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Bettye LaVette didn't know 'The Beatles - Blackbird,' then it helped her fly / The New York Times

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Ten years ago, the Fab Four's song about civil rights gave the soul singer a creative spark. Now she's releasing an album of tracks originally popularized by Black women.

All the songs on Bettye LaVette's new album, save for the Beatles track that inspired it, were originally popularized by Black female singers, including Nina Simone, Billie Holiday and Dinah Washington. 

In the summer of 2010, the soul singer Bettye LaVette stepped onstage at the Hollywood Bowl in Los Angeles with a 32-piece string section behind her and performed a four-decade-old song she'd only just learned: the Beatles' "Blackbird."

At the time, LaVette was about seven years into a long-overdue career resurgence. As a teenager in the 1960s, she had scored a few memorable R&B hits, including the slinky, aching "Let Me Down Easy," but she failed to make the kind of impact that many of the artists she came up alongside in Detroit - Diana Ross, Marvin Gaye, Martha Reeves, Aretha Franklin - enjoyed. To many record collectors, LaVette was a great forgotten singer whose earthy voice could transform any song into something more than even its author imagined. To most everyone else, she was just forgotten.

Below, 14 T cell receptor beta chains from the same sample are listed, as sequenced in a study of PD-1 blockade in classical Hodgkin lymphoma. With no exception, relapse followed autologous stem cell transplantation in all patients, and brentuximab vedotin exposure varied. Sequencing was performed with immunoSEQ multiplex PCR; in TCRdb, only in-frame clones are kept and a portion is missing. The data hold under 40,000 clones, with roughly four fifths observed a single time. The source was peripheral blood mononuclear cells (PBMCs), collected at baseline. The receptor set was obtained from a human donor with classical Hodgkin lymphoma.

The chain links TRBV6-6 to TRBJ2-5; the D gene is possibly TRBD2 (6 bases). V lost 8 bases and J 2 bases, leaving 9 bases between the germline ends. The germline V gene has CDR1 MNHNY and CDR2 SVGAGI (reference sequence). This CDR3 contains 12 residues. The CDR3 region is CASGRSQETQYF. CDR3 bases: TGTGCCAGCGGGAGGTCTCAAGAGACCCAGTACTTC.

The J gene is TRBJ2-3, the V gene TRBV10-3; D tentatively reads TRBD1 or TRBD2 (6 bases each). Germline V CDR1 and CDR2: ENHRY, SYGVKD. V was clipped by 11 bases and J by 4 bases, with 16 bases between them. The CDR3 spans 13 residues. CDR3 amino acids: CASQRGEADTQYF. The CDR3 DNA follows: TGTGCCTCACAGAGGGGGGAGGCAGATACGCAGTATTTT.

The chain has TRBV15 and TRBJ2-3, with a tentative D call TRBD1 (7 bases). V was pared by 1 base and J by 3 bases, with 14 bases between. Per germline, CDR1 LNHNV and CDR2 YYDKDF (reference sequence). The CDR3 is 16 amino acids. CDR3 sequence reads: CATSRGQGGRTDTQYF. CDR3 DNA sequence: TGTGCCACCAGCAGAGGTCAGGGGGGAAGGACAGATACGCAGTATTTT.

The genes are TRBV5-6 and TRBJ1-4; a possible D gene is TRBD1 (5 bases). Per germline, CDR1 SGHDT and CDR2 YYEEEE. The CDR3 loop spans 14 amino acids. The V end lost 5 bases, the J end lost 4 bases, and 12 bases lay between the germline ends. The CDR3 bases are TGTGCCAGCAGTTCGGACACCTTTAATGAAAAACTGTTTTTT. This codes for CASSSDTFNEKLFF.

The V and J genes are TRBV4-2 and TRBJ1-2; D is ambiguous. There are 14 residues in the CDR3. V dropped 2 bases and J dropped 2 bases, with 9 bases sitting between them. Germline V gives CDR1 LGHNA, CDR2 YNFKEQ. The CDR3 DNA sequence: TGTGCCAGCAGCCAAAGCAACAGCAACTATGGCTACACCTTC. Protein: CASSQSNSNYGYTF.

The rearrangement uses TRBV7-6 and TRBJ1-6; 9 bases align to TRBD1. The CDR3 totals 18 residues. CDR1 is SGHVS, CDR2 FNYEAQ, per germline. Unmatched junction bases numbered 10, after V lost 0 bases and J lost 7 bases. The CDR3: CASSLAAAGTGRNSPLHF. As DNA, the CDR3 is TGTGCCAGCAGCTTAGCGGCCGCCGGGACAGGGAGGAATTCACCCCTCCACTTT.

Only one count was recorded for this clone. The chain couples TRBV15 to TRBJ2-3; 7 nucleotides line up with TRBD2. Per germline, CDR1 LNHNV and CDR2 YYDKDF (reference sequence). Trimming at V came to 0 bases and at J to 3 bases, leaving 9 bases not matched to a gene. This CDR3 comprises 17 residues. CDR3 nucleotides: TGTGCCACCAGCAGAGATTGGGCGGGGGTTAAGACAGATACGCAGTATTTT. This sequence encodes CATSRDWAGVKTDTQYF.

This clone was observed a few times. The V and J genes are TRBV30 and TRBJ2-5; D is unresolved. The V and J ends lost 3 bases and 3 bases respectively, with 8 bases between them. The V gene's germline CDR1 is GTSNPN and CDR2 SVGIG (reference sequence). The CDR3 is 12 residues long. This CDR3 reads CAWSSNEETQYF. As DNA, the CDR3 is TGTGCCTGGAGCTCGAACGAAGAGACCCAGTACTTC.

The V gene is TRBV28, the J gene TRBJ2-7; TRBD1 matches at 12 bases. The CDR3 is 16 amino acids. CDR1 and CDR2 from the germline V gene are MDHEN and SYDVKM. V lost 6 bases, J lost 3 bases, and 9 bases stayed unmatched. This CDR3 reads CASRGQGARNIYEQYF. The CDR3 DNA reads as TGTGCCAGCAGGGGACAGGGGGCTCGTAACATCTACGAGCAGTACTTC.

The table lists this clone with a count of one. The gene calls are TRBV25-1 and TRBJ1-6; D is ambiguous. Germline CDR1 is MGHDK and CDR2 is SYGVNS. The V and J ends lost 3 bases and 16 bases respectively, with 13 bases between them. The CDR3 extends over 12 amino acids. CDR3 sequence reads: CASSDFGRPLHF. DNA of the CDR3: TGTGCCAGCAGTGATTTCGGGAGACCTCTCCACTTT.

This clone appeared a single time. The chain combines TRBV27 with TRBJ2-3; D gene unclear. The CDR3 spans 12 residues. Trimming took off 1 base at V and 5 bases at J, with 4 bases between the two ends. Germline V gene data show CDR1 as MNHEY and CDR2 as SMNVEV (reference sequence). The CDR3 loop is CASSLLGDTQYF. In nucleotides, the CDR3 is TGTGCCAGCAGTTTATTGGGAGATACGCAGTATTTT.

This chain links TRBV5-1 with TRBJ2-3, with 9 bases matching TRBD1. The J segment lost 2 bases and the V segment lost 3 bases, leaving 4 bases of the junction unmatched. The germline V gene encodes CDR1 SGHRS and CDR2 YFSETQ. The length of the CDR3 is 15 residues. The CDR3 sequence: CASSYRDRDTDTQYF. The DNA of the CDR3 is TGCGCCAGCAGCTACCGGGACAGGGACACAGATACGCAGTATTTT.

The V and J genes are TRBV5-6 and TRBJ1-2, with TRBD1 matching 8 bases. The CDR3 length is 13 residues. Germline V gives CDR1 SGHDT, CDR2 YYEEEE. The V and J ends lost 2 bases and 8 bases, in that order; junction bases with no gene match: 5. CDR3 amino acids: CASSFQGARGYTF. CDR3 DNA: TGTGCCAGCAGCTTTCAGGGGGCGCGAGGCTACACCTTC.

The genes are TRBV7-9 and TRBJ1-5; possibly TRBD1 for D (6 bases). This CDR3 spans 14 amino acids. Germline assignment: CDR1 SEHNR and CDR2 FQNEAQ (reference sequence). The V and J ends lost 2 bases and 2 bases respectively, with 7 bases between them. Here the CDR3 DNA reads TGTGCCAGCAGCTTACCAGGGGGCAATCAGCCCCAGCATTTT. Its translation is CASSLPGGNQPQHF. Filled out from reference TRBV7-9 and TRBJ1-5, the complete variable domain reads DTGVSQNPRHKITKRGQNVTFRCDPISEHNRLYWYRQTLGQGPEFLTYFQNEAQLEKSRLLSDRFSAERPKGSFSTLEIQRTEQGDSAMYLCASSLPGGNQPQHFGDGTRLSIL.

For decades, she'd had albums shelved, projects scuttled and even one manager shot. LaVette calls this seeming yen for misfortune "buzzard luck," but beginning around 2003, her fortunes began to change with a string of critically acclaimed albums.

Preparing for the Beatles tribute, her husband, Kevin Kiley, suggested she perform "Blackbird." "I'd never heard the song before in my life," LaVette said in a phone call from her home in West Orange, N.J., where she has been riding out the coronavirus pandemic. "Kevin played it for me and I said, ‘I wonder if people know he's talking about a Black woman?'"

Performing to a packed crowd 10 years ago, LaVette felt a deep connection to the signature lyric. "I just said, ‘All my life I've waited for this moment to arrive.' That is exactly how I felt."

LaVette rejiggered the song into the first-person, slowed the tempo to a crawl and added a bed of strings. Her wholesale reinvention of the classic tune became the foundation for an album that would take another decade to blossom. "Blackbirds," due Friday, is a collection of songs celebrating the formative work of - as LaVette calls them - "black birds." All the songs, save for the Beatles song that inspired it, were originally popularized by Black female singers, including Nina Simone, Billie Holiday and Dinah Washington.

"These women are the first Black women singers I heard," she said. "Knowing what all these women went through, I can find myself in each of the songs because I'm a black bird too."